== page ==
Own up to your privilege

Kearstin Calhoun, Contributing Writer

On Sept. 13, 2019, Chelsea Handler released her new Netflix documentary, “Hello, Privilege. It’s Me, Chelsea” in which she explores her white privilege.
At the beginning of the documentary Handler addresses on how her ability to make a film like this proves her white privilege. She is seen talking with college students about her actions and what she has said in the past.
Chelsea responds with respect, agreeing to the points being made and decided to do a lot more listening. She explains, “I want to know how to be a better white person for people of color, without making it a thing.”
The tone of the documentary quickly changed from making things a “black problem” to realizing racism and white privilege is in fact a white problem.
“We need to stop asking black people to solve white people’s problems because they’re tired of being asked about white people problems,” Handler said.
The documentary is filled with Chelsea interviewing a wide variety of people including black activists and sadly unaware conservatives. Chelsea even goes to Oktoberfest for some interviews with white people who pretended as if white privilege did not exist.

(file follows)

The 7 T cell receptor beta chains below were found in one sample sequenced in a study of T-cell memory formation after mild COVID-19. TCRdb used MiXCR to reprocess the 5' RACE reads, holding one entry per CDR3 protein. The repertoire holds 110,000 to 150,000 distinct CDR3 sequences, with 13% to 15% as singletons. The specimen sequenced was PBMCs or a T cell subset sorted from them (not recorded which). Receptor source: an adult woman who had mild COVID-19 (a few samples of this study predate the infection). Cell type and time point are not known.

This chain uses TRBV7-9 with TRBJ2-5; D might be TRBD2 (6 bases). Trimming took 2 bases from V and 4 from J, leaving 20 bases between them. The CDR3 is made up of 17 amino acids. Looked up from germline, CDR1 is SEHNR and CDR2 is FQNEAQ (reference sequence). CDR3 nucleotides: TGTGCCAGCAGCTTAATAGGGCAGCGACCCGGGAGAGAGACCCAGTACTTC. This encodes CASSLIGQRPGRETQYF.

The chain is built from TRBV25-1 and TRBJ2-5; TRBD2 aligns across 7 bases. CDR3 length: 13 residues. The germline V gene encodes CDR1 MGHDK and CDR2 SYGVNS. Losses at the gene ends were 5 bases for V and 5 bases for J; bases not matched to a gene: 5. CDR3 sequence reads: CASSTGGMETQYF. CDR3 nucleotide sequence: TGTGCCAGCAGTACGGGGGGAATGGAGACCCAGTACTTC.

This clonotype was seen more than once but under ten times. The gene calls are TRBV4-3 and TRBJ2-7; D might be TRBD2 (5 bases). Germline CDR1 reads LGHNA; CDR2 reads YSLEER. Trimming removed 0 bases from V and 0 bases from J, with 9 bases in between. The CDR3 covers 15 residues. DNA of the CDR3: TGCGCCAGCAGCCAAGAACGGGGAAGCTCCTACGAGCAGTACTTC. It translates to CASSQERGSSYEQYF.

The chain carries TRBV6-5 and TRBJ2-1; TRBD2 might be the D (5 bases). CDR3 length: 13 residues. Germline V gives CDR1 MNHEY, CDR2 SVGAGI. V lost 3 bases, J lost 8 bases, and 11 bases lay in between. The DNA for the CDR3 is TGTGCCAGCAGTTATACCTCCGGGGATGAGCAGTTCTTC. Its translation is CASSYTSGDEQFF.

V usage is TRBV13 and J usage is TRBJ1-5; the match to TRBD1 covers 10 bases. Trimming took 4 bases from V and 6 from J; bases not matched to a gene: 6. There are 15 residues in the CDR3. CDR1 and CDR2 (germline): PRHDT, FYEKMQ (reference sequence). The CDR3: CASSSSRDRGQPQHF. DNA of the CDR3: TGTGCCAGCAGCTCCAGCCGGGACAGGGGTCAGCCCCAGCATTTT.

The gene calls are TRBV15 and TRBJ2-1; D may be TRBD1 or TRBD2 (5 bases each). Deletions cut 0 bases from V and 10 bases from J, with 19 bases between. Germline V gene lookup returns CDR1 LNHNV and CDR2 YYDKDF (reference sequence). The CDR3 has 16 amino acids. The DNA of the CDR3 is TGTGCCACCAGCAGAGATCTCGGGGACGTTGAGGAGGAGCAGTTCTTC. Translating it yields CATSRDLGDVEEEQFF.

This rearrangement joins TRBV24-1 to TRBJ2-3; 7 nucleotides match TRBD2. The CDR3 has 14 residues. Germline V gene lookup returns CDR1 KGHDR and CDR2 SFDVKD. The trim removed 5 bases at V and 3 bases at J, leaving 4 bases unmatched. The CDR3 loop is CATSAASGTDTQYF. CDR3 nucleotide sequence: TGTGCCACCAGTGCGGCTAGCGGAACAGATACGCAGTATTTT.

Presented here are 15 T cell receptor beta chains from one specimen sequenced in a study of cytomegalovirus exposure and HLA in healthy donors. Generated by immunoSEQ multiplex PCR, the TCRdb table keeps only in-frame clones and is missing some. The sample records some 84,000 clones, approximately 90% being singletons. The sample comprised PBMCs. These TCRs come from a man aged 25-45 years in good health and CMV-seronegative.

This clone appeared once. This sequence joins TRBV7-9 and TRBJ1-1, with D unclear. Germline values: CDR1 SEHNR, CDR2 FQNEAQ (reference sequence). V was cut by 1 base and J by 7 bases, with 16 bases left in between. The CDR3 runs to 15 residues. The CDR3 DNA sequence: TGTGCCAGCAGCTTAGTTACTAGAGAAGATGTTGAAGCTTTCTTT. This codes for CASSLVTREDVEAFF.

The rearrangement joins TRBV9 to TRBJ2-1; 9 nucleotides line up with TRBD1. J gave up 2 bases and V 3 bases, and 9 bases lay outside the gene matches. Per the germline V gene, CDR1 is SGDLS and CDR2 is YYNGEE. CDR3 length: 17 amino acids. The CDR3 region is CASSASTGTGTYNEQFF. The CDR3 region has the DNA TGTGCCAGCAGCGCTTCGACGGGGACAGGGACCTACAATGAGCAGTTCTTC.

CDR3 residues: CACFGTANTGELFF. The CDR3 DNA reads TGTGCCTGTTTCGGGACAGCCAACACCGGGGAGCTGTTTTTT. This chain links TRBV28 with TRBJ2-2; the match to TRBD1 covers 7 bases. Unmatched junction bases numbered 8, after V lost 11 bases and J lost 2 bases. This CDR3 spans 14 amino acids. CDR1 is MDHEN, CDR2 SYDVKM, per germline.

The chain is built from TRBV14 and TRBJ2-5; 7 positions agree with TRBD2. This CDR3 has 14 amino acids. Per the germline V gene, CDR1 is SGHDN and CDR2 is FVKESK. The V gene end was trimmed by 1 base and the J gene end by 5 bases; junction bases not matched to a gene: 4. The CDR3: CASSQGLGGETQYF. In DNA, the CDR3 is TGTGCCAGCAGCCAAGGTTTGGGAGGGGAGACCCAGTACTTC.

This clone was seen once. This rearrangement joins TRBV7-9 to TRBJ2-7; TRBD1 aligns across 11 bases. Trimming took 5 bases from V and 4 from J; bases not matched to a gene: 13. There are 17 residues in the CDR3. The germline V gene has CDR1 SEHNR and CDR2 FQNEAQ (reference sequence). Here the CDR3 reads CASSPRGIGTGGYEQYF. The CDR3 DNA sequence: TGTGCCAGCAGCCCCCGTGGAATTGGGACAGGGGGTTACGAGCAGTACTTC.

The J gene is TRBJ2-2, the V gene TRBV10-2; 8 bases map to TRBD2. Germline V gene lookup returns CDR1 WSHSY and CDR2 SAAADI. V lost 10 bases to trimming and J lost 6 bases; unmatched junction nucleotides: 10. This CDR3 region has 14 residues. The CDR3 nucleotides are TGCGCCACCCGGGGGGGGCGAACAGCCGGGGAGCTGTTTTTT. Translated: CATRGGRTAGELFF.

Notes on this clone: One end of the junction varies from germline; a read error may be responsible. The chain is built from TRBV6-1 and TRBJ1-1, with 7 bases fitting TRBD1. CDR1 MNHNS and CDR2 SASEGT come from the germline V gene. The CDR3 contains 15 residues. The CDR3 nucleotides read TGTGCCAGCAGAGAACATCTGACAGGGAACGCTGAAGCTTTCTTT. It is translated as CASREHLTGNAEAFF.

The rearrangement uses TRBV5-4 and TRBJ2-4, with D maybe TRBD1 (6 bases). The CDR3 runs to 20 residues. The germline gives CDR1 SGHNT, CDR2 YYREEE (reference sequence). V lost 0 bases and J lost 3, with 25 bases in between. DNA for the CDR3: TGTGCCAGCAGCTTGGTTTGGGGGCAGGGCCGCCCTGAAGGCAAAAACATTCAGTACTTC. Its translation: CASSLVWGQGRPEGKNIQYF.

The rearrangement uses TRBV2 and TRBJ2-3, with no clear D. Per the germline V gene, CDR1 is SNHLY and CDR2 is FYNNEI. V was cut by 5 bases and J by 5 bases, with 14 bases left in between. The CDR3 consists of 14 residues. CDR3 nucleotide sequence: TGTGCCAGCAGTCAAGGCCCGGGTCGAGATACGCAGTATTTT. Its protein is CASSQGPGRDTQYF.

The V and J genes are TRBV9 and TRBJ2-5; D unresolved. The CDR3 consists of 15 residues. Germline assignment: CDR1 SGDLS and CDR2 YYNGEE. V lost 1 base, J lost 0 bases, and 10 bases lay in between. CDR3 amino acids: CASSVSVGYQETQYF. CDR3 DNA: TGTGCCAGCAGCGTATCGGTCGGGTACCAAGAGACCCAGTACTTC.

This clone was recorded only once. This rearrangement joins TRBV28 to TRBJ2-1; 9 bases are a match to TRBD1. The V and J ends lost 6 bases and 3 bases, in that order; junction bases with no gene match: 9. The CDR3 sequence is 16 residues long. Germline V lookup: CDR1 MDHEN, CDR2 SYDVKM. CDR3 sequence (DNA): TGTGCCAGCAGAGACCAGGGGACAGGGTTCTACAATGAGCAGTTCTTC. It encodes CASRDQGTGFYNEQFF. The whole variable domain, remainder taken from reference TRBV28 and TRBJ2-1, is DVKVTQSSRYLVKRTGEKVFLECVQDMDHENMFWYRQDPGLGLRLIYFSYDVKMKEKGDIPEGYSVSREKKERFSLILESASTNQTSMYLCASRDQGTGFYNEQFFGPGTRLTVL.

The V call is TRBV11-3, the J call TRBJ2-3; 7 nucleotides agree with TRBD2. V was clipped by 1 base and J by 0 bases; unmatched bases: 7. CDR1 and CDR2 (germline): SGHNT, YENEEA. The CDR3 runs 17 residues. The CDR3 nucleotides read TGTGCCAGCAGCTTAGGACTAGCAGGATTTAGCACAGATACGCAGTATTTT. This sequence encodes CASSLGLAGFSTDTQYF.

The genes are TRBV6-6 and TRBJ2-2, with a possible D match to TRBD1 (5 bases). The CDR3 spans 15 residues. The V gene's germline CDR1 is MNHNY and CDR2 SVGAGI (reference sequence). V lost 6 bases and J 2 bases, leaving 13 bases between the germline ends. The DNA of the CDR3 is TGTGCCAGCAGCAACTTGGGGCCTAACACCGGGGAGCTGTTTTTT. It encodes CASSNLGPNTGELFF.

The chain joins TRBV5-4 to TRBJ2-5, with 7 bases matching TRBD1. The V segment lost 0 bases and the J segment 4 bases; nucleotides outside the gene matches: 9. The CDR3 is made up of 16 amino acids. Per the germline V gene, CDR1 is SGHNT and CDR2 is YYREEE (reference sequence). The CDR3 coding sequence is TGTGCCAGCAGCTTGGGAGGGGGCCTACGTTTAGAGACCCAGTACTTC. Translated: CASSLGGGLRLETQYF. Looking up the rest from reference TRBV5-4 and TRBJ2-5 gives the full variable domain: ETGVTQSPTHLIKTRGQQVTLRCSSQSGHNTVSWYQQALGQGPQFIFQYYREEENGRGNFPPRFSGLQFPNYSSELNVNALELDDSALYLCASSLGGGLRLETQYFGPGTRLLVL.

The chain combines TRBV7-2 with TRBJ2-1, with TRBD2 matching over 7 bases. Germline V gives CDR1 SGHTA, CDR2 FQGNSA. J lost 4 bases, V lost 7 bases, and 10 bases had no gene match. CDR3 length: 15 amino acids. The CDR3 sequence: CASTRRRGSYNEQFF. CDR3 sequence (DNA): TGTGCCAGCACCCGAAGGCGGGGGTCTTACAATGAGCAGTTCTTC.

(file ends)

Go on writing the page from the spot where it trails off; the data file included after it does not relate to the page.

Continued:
The documentary shows all sides of white privilege. Whether those who were presenting their sides believed in it or not, the film was able to document the lack of knowledge our society has towards the topic.
As an entertainer, Chelsea Handler has been said to be one of the loudest people in a room. But throughout the entirety of this film, Handler takes her comedic edge off and is able to shut up and listen and truly connect with what the black community was trying to get across to her and then be able to recognize when a white person was acting oblivious to the situation.
The takeaway from this film is something different than most activism films. The truth is, this film can only bring the topic of conversation to the surface, but it is up to people like Chelsea Handler who have the voice and can use their privilege to continue using their voice for good. We must continue fighting for the rights for black and brown lives and not just end the conversation after the documentary airs.
This documentary was just the start of a topic that needs to be pushed.
White people need to start acknowledging their white privilege and fight for those whose voices are not heard. It should no longer be a black problem to not get a call back to a job, a loan or a rental because of being a black person in society.
This documentary shines light on a topic far too many white people are too scared to talk about.